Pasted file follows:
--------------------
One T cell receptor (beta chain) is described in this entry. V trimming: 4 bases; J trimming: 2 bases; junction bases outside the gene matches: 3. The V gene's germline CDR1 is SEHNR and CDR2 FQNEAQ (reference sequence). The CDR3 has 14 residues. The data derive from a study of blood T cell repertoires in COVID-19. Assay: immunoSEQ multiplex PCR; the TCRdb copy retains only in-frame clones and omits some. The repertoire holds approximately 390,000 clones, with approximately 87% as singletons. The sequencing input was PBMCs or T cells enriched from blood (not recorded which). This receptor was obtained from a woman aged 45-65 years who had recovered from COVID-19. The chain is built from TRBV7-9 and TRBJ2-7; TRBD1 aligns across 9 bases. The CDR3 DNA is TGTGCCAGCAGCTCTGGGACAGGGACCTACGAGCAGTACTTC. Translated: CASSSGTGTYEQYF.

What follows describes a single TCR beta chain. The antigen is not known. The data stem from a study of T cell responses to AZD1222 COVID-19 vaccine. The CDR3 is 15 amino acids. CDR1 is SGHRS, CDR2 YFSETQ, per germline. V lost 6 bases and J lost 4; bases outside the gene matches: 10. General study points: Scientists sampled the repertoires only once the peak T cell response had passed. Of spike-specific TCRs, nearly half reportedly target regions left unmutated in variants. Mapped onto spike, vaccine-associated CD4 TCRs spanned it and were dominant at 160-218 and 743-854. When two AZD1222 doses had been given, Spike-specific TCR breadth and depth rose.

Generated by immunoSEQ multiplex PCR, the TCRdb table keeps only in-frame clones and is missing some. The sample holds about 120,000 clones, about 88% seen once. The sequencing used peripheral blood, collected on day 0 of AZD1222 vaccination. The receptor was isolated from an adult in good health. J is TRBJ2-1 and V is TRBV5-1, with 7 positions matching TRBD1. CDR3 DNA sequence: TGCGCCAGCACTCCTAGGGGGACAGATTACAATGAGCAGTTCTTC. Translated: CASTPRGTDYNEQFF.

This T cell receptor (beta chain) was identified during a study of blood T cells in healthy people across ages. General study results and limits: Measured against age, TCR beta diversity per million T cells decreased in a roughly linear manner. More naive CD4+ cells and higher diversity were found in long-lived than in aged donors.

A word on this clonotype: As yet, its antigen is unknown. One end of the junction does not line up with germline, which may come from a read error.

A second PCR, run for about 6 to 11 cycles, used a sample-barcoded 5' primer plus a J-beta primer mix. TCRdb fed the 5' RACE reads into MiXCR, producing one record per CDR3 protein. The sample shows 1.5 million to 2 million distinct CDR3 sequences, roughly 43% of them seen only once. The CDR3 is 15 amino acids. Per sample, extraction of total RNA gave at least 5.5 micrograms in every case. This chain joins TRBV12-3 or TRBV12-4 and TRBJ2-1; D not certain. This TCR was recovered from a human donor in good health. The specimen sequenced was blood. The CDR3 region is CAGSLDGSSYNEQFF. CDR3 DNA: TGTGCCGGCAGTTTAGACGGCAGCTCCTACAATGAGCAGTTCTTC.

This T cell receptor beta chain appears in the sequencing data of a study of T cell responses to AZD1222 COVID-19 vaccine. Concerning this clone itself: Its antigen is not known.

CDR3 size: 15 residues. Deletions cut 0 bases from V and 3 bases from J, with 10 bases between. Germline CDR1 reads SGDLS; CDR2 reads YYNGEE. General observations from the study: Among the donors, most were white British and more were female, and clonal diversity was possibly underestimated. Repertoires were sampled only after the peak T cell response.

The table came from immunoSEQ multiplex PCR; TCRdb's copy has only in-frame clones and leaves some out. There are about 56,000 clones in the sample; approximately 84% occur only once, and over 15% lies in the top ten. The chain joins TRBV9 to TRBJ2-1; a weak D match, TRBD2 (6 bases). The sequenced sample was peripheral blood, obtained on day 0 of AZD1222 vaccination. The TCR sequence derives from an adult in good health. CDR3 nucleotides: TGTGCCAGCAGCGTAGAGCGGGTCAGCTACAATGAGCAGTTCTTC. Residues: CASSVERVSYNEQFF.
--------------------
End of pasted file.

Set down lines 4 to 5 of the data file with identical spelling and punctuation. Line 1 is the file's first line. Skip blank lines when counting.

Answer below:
This T cell receptor (beta chain) was identified during a study of blood T cells in healthy people across ages. General study results and limits: Measured against age, TCR beta diversity per million T cells decreased in a roughly linear manner. More naive CD4+ cells and higher diversity were found in long-lived than in aged donors.

A word on this clonotype: As yet, its antigen is unknown. One end of the junction does not line up with germline, which may come from a read error.